Practicing without a license was out of the question, Panasci says. “A lot of our work is federal in nature, but you need a license to practice legally in the state, and I didn’t want to get hit with an unlawful practice of law complaint. That would’ve been career-ending.”

Panasci considered working in-house, or for a nonprofit or legal clinic. People with good intentions suggested she become a paralegal. However, none of these options sat well with her because she’d worked hard to become a lawyer.

“We don’t earn a J.D. for fun,” she laughs.

Panasci says one of the benefits of being part of the legal profession is having a community of advocates close at hand. With this in mind, she reached out to one of the big legal guns in not just Chattanooga but across Tennessee: Bill Killian, a former Obama-appointed U.S. attorney for the Eastern District of Tennessee.

“Bill is friendly to foreigners, a great litigator and he knows a lot of people, so I figured his support would be good for me,” Panasci says. “I wanted his signature on my briefs.”

Killian, who’s currently of counsel at Cavett, Abbott & Weiss, agreed to help and met with Panasci at Peet’s Coffee the next day, when he told her he was certain the denial was an administrative mistake.

After a member of the Board of Law Examiners assured Killian the denial was not an error, Killian and Panasci devised a simple plan for overturning the ruling: showing the board its decision was, frankly, “dumb,” given her stack of diplomas from venerated law schools and her UBE score, Panasci says.

The outcome of an earlier case gave Panasci hope that this approach would work. In a 2017 matter, Tennessee’s Board of Law Examiners attempted to prevent an Argentinian named Maximiliano Gluzman, who had graduated Vanderbilt Law School’s LL.M program with a 3.9 GPA, from taking the state’s bar exam because he’d earned his first law degree in his native country.

Gluzman prevailed and is now an immigration attorney and a teacher at Belmont University. Following his victory, the Tennessee Supreme Court reformed Rule 7 § 7.01, which governs the admission requirements for attorneys educated in foreign jurisdictions, to provide a better-defined path for international lawyers to obtain licensure in Tennessee.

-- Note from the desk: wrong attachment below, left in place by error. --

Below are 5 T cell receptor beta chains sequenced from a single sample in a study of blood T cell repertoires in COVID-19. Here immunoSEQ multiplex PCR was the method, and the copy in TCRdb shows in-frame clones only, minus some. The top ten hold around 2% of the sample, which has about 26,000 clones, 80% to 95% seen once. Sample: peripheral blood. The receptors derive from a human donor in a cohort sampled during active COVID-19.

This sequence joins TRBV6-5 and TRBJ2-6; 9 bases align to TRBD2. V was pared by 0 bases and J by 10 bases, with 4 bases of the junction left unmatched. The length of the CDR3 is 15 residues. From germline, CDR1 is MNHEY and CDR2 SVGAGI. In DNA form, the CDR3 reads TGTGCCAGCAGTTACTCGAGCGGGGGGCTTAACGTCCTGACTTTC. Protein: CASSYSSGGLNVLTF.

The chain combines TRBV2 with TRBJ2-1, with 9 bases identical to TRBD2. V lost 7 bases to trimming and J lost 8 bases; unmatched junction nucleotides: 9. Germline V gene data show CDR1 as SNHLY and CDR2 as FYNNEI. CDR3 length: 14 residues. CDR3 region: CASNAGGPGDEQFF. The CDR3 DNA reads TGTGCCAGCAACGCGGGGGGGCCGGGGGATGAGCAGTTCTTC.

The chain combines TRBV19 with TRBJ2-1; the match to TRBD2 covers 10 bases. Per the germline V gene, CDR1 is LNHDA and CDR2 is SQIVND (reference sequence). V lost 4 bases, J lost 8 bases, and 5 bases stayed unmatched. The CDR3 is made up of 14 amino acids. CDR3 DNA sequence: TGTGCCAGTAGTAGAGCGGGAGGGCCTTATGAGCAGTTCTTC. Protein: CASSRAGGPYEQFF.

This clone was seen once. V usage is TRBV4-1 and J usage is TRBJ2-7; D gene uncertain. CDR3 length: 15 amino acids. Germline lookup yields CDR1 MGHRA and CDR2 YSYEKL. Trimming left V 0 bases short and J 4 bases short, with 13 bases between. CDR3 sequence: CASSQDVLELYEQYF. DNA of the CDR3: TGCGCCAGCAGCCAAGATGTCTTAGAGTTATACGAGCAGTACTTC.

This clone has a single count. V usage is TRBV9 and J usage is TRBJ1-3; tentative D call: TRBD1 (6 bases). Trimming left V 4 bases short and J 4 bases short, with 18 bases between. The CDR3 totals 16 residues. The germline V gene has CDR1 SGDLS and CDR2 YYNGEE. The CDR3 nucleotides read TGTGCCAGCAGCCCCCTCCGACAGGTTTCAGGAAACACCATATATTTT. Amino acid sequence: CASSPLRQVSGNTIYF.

Previously, a January 2018 article on the Supreme Court’s website explains, lawyers “from the vast majority of countries around the world were forever prohibited from taking the Tennessee bar exam regardless of their ability or qualifications because only a handful of jurisdictions follow the American model of separate undergraduate and legal degrees.”

The court’s amendments allowed foreign attorneys to take the Tennessee bar “if an approved credential evaluation service determines that their foreign education was ‘substantially equivalent’ to an American legal education.”

Before taking that step, Panasci and Killian filed an administrative appeal, which the board roundly rejected. The pair followed that with a second appeal that included a report from the International Academic Credential Evaluators – an approved credential evaluation service – indicating that Panasci had earned the equivalent of a bachelor’s degree. No matter, the board effectively said as it rubber-stamped another denial.

At this point, Panasci believed the board’s denial had potentially become unconstitutional.

“We believed the board was discriminating against me because of my national origin. Any applicant who went to school in another state or province in North America would meet their undergraduate and graduate requirements except for a Quebec applicant who participated in the French-Canadian school system.”

If the Board of Law Examiners disagreed with Panasci’s assessment of its actions, it’s not saying, as it doesn’t publicly discuss the details of individual cases, says a member who practices in Chattanooga.

Meanwhile, Panasci was using both of her hands to count the number of nights since she’d slept well. Waiting for each appeal to wind its way through the unhurried channels of bureaucracy was harrowing, she says without sounding like she’s exaggerating for the sake of drama.

“It harms your well-being,” she adds.

Having exhausted their options with the law examiners, Panasci and Killian appealed to the Tennessee Supreme Court. They filed their brief in May, more than a year after Panasci delivered her initial application to the Board of Law Examiners.

As their plea reached its destination, a chorus of additional voices rose in support of Panasci. Among these was the Goldwater Institute, a liberty organization founded in 1988 with the blessing of Sen. Barry Goldwater, the group’s website states.